Thursday, March 10, 2016

EMDR and the Gift of Dissociation



EMDR stands for Eye Movement Desensitization and Reprocessing.
It is a tool used by trauma therapists to assist clients in processing traumatic memory. Traumatic memory does not get processed like normal memory does.  Normal memory is processed as we move through the day, as well as when we sleep, when our eyes move rapidly back and forth during dreams.Traumatic memory gets trapped, and can play over and over like a broken record stuck on a scratch.  This is what causes post traumatic stress symptoms.
EMDR involves moving your eyes back and forth for about half a minute at a time, usually tracking the therapist's finger or a stick. I have also done EMDR without using my eyes at all, by tapping my hands on alternate knees or on my shoulders.  After each series of eye movements you notice what you are, feeling, and experiencing in your body, and you talk about it.
I have used EMDR on and off in therapy with varying degrees of success.I am finding that, the more I trust myself and my therapist the more effective EMDR is.  I feel safe enough to allow memories of abuse close enough to be processed.My goal is to process all of the memories that still trigger me, so they no longer haunt me by invading my day when I least want or expect them to.
Recently, a memory was triggered by a child I was caring for.A friend's little girl had an accident while in my home, and needed help changing her wet clothes.  She asked me to help her, but she was very embarrassed and concerned that her siblings would find out about it.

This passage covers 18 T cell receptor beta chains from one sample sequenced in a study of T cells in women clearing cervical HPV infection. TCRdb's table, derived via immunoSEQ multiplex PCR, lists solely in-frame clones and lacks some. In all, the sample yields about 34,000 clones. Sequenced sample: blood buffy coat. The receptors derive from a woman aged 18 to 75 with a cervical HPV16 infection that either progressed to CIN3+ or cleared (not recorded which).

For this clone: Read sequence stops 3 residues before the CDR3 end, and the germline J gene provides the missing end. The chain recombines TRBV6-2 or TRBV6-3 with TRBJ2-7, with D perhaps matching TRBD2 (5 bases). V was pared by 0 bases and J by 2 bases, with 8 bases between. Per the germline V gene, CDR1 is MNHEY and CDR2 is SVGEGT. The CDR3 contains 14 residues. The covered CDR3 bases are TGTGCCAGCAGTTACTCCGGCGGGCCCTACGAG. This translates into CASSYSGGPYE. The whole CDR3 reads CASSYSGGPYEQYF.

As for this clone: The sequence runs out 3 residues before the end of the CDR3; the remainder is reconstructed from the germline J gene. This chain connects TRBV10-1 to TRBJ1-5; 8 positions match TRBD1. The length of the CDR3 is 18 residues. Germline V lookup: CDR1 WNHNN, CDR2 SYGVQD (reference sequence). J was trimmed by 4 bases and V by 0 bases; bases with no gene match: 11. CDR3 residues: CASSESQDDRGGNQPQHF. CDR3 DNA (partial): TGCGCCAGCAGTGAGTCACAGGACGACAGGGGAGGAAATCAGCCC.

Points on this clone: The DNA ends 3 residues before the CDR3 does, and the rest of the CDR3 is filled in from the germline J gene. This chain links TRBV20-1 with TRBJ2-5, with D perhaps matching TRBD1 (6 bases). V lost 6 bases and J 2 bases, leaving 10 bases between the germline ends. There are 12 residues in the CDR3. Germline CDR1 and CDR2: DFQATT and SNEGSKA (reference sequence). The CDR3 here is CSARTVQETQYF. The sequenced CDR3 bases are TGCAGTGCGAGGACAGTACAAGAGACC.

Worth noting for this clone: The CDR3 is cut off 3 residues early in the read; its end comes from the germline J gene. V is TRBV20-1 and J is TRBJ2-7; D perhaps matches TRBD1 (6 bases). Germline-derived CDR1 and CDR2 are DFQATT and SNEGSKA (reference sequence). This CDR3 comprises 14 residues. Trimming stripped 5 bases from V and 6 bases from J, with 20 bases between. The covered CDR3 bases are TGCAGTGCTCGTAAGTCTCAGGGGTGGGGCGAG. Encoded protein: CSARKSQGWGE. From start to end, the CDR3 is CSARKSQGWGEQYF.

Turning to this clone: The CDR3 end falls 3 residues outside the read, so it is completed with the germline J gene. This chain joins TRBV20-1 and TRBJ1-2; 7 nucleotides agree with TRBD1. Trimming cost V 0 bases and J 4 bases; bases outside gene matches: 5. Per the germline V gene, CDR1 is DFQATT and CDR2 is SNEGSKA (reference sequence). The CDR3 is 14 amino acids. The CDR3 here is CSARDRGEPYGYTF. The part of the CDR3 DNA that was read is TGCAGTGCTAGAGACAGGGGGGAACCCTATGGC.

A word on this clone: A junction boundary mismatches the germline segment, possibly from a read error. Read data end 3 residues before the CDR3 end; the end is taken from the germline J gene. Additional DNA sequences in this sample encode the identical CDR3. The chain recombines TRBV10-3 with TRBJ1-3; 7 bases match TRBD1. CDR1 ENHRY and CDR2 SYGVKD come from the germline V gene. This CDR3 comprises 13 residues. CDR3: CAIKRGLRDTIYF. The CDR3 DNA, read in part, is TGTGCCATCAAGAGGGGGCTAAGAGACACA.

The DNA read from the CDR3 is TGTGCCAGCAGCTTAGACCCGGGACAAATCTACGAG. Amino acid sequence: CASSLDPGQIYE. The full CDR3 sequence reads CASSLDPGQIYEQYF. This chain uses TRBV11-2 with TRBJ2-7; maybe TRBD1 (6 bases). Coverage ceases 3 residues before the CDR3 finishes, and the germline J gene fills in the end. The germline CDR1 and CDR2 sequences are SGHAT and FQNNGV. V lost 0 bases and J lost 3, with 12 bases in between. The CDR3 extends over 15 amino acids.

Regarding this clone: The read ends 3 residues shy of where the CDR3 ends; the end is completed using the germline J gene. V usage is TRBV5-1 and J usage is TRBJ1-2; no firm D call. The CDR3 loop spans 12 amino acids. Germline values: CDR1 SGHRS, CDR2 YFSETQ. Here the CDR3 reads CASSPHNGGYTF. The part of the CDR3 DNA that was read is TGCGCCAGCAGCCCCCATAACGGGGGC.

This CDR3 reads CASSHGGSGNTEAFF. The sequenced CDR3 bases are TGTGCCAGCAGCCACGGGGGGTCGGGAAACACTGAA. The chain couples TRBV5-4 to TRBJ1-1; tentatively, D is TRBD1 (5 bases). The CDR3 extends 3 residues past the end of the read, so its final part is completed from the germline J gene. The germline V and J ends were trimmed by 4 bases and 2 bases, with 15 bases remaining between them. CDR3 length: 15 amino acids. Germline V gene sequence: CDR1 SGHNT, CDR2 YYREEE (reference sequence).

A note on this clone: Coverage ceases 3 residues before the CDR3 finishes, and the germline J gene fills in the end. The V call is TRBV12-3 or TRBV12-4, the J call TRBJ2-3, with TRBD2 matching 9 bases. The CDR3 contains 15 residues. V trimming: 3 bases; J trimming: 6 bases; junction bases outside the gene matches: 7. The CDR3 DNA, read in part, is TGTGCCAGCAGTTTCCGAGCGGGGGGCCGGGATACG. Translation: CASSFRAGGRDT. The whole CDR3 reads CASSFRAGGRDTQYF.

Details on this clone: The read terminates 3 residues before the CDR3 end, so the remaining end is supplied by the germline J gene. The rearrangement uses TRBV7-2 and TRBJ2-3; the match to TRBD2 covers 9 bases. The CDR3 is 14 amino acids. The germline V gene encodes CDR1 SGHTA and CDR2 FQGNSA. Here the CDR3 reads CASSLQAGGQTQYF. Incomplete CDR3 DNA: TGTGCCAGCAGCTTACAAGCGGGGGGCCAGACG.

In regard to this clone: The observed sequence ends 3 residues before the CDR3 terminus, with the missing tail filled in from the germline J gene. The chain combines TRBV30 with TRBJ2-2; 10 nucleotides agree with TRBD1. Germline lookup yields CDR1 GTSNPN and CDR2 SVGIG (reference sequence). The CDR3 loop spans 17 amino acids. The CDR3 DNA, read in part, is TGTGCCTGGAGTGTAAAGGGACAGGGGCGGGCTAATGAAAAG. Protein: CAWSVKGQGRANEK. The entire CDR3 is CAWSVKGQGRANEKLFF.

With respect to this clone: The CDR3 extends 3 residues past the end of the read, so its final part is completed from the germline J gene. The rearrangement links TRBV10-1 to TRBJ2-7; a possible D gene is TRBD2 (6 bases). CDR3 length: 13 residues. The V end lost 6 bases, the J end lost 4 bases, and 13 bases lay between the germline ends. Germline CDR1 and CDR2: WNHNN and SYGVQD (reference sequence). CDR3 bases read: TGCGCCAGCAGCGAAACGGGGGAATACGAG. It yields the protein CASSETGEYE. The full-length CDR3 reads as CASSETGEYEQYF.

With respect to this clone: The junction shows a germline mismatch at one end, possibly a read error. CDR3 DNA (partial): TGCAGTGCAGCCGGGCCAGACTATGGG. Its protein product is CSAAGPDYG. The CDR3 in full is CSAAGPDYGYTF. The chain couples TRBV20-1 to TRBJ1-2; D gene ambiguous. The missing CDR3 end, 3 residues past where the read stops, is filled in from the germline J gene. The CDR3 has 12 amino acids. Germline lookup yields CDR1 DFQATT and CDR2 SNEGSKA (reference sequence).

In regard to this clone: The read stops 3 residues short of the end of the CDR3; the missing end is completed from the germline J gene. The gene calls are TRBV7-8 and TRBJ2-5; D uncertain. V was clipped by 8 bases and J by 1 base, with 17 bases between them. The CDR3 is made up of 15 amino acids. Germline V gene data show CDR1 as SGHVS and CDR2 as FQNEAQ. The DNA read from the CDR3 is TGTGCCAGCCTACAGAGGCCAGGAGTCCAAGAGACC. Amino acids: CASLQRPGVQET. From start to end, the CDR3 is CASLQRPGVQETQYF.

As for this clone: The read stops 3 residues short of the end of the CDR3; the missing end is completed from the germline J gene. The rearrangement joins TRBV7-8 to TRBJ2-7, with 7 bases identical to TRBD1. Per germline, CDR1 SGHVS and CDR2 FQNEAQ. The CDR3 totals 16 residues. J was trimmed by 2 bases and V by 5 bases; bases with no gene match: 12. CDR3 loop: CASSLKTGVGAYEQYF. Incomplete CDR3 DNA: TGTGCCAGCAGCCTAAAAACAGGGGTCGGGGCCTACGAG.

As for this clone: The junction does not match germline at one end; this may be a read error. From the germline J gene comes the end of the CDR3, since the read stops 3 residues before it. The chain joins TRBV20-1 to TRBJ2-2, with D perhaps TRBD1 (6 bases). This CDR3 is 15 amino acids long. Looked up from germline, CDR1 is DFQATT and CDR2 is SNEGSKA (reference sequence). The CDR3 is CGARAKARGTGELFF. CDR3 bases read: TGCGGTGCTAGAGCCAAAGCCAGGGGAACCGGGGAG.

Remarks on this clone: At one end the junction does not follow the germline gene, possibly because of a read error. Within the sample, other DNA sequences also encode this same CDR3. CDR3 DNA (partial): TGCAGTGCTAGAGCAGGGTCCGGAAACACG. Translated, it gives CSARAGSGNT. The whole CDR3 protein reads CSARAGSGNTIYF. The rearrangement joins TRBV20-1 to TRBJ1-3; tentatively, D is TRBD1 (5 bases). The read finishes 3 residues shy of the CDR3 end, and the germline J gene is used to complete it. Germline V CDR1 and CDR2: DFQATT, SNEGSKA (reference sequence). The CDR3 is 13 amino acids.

I took this little girl to another room to find dry clothes, and I left the room to give her privacy and to make sure no one would come in, ...But, she followed me out of the room and asked me to come back in and stay with her. She clearly was uncomfortable with me watching or helping her change, but she also needed me there. I offered to stay in the room, and turn around so she could have privacy while I was still there. That seemed to work for her. 
Her ambivalence triggered me. For a second, I flashed back to myself at her age, and a feeling of being trapped. I remembered desperately needing help, and at the same time too ashamed to ask, or even acknowledge that I deserved help. I saw myself, a naked little girl, with my father looking at me in a way that was too scary for words. I knew in that instant, that the adult who I needed to trust, would take advantage of my vulnerability. I also knew I couldn't do anything to stop him.
I was angry at the little girl who was me, and for a moment also at the little girl I was caring for, for being vulnerable and needing help. How dare little children be vulnerable?! How dare they have private parts!  Who asked them to be real and vulnerable, anyway?! This younger me felt that there was no possible safety in a world where children exist and are vulnerable. Because, as a child, I was not safe. 
But now, as an adult, I AM safe.
While doing EMDR, my therapist asks me to watch what is going on in my mind and body, as if I am watching from a moving train...I can see and feel the memory of being abused, yet  I know it is not happening now, and I know I will move past it.
My eyes move back and forth and I can see and feel this little girl who knows that she will be abused.She is right here with me, inside me, stuck in a memory in the past.
Then, I notice a sensation of horrific pain and a rhythmic banging in my head. The pain is intolerable. There is a sensation of wanting to bang my head along with the banging on my body.I feel it for a horrifying moment, but I don't let it pull me in.I say the feeling out loud.   I keep moving.